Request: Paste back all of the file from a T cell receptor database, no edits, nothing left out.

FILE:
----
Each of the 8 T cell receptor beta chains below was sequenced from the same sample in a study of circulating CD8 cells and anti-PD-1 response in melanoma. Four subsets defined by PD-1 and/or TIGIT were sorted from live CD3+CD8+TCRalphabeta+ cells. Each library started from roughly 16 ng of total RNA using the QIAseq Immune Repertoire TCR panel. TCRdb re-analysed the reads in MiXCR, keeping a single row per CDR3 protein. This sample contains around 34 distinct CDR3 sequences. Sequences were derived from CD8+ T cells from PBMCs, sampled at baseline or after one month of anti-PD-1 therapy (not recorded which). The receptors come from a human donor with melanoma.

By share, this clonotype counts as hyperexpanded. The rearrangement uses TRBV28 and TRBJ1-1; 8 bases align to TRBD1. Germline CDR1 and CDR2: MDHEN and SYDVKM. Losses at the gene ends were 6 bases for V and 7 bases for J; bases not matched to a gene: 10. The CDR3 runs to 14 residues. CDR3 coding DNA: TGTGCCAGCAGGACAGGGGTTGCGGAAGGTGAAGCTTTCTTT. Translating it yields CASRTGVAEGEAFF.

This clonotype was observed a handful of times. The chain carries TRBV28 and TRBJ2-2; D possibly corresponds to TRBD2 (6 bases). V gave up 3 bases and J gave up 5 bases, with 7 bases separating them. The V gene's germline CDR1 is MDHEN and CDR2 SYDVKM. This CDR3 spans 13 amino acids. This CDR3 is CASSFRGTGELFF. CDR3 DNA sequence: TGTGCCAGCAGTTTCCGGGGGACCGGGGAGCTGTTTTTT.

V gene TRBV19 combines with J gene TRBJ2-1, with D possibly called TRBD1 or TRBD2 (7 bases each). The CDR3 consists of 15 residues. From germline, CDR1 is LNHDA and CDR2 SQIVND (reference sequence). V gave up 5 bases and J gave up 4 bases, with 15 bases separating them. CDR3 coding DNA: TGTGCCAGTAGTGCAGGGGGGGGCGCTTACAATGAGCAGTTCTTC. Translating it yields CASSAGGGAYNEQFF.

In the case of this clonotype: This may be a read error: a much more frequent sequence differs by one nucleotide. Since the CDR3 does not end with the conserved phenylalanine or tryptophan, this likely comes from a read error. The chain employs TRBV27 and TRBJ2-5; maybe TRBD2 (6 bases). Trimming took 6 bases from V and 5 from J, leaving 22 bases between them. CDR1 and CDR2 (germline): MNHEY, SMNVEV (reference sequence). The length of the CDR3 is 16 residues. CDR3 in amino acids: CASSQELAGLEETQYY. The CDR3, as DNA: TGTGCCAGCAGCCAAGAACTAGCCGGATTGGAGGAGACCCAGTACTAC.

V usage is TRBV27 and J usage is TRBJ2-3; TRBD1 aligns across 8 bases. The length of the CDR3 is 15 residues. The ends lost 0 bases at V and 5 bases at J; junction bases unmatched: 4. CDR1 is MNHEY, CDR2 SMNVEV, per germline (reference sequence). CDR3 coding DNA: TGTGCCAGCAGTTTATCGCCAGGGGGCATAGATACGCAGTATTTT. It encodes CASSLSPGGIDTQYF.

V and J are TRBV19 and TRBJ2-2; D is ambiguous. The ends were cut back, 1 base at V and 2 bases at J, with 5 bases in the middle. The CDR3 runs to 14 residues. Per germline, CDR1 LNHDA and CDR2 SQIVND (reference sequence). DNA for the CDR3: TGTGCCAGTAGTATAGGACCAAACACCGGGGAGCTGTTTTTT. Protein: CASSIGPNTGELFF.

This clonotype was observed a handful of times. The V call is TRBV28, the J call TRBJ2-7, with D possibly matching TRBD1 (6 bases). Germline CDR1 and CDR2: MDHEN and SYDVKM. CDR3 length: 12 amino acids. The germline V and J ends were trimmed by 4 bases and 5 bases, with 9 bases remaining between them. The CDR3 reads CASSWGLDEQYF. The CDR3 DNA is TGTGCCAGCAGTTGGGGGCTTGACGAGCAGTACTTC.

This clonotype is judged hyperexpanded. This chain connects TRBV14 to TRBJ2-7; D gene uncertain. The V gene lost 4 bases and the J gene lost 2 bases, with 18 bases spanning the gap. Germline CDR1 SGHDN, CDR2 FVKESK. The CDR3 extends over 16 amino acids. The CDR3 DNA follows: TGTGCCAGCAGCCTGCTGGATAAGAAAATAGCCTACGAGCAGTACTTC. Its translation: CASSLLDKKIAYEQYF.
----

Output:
Each of the 8 T cell receptor beta chains below was sequenced from the same sample in a study of circulating CD8 cells and anti-PD-1 response in melanoma. Four subsets defined by PD-1 and/or TIGIT were sorted from live CD3+CD8+TCRalphabeta+ cells. Each library started from roughly 16 ng of total RNA using the QIAseq Immune Repertoire TCR panel. TCRdb re-analysed the reads in MiXCR, keeping a single row per CDR3 protein. This sample contains around 34 distinct CDR3 sequences. Sequences were derived from CD8+ T cells from PBMCs, sampled at baseline or after one month of anti-PD-1 therapy (not recorded which). The receptors come from a human donor with melanoma.

By share, this clonotype counts as hyperexpanded. The rearrangement uses TRBV28 and TRBJ1-1; 8 bases align to TRBD1. Germline CDR1 and CDR2: MDHEN and SYDVKM. Losses at the gene ends were 6 bases for V and 7 bases for J; bases not matched to a gene: 10. The CDR3 runs to 14 residues. CDR3 coding DNA: TGTGCCAGCAGGACAGGGGTTGCGGAAGGTGAAGCTTTCTTT. Translating it yields CASRTGVAEGEAFF.

This clonotype was observed a handful of times. The chain carries TRBV28 and TRBJ2-2; D possibly corresponds to TRBD2 (6 bases). V gave up 3 bases and J gave up 5 bases, with 7 bases separating them. The V gene's germline CDR1 is MDHEN and CDR2 SYDVKM. This CDR3 spans 13 amino acids. This CDR3 is CASSFRGTGELFF. CDR3 DNA sequence: TGTGCCAGCAGTTTCCGGGGGACCGGGGAGCTGTTTTTT.

V gene TRBV19 combines with J gene TRBJ2-1, with D possibly called TRBD1 or TRBD2 (7 bases each). The CDR3 consists of 15 residues. From germline, CDR1 is LNHDA and CDR2 SQIVND (reference sequence). V gave up 5 bases and J gave up 4 bases, with 15 bases separating them. CDR3 coding DNA: TGTGCCAGTAGTGCAGGGGGGGGCGCTTACAATGAGCAGTTCTTC. Translating it yields CASSAGGGAYNEQFF.

In the case of this clonotype: This may be a read error: a much more frequent sequence differs by one nucleotide. Since the CDR3 does not end with the conserved phenylalanine or tryptophan, this likely comes from a read error. The chain employs TRBV27 and TRBJ2-5; maybe TRBD2 (6 bases). Trimming took 6 bases from V and 5 from J, leaving 22 bases between them. CDR1 and CDR2 (germline): MNHEY, SMNVEV (reference sequence). The length of the CDR3 is 16 residues. CDR3 in amino acids: CASSQELAGLEETQYY. The CDR3, as DNA: TGTGCCAGCAGCCAAGAACTAGCCGGATTGGAGGAGACCCAGTACTAC.

V usage is TRBV27 and J usage is TRBJ2-3; TRBD1 aligns across 8 bases. The length of the CDR3 is 15 residues. The ends lost 0 bases at V and 5 bases at J; junction bases unmatched: 4. CDR1 is MNHEY, CDR2 SMNVEV, per germline (reference sequence). CDR3 coding DNA: TGTGCCAGCAGTTTATCGCCAGGGGGCATAGATACGCAGTATTTT. It encodes CASSLSPGGIDTQYF.

V and J are TRBV19 and TRBJ2-2; D is ambiguous. The ends were cut back, 1 base at V and 2 bases at J, with 5 bases in the middle. The CDR3 runs to 14 residues. Per germline, CDR1 LNHDA and CDR2 SQIVND (reference sequence). DNA for the CDR3: TGTGCCAGTAGTATAGGACCAAACACCGGGGAGCTGTTTTTT. Protein: CASSIGPNTGELFF.

This clonotype was observed a handful of times. The V call is TRBV28, the J call TRBJ2-7, with D possibly matching TRBD1 (6 bases). Germline CDR1 and CDR2: MDHEN and SYDVKM. CDR3 length: 12 amino acids. The germline V and J ends were trimmed by 4 bases and 5 bases, with 9 bases remaining between them. The CDR3 reads CASSWGLDEQYF. The CDR3 DNA is TGTGCCAGCAGTTGGGGGCTTGACGAGCAGTACTTC.

This clonotype is judged hyperexpanded. This chain connects TRBV14 to TRBJ2-7; D gene uncertain. The V gene lost 4 bases and the J gene lost 2 bases, with 18 bases spanning the gap. Germline CDR1 SGHDN, CDR2 FVKESK. The CDR3 extends over 16 amino acids. The CDR3 DNA follows: TGTGCCAGCAGCCTGCTGGATAAGAAAATAGCCTACGAGCAGTACTTC. Its translation: CASSLLDKKIAYEQYF.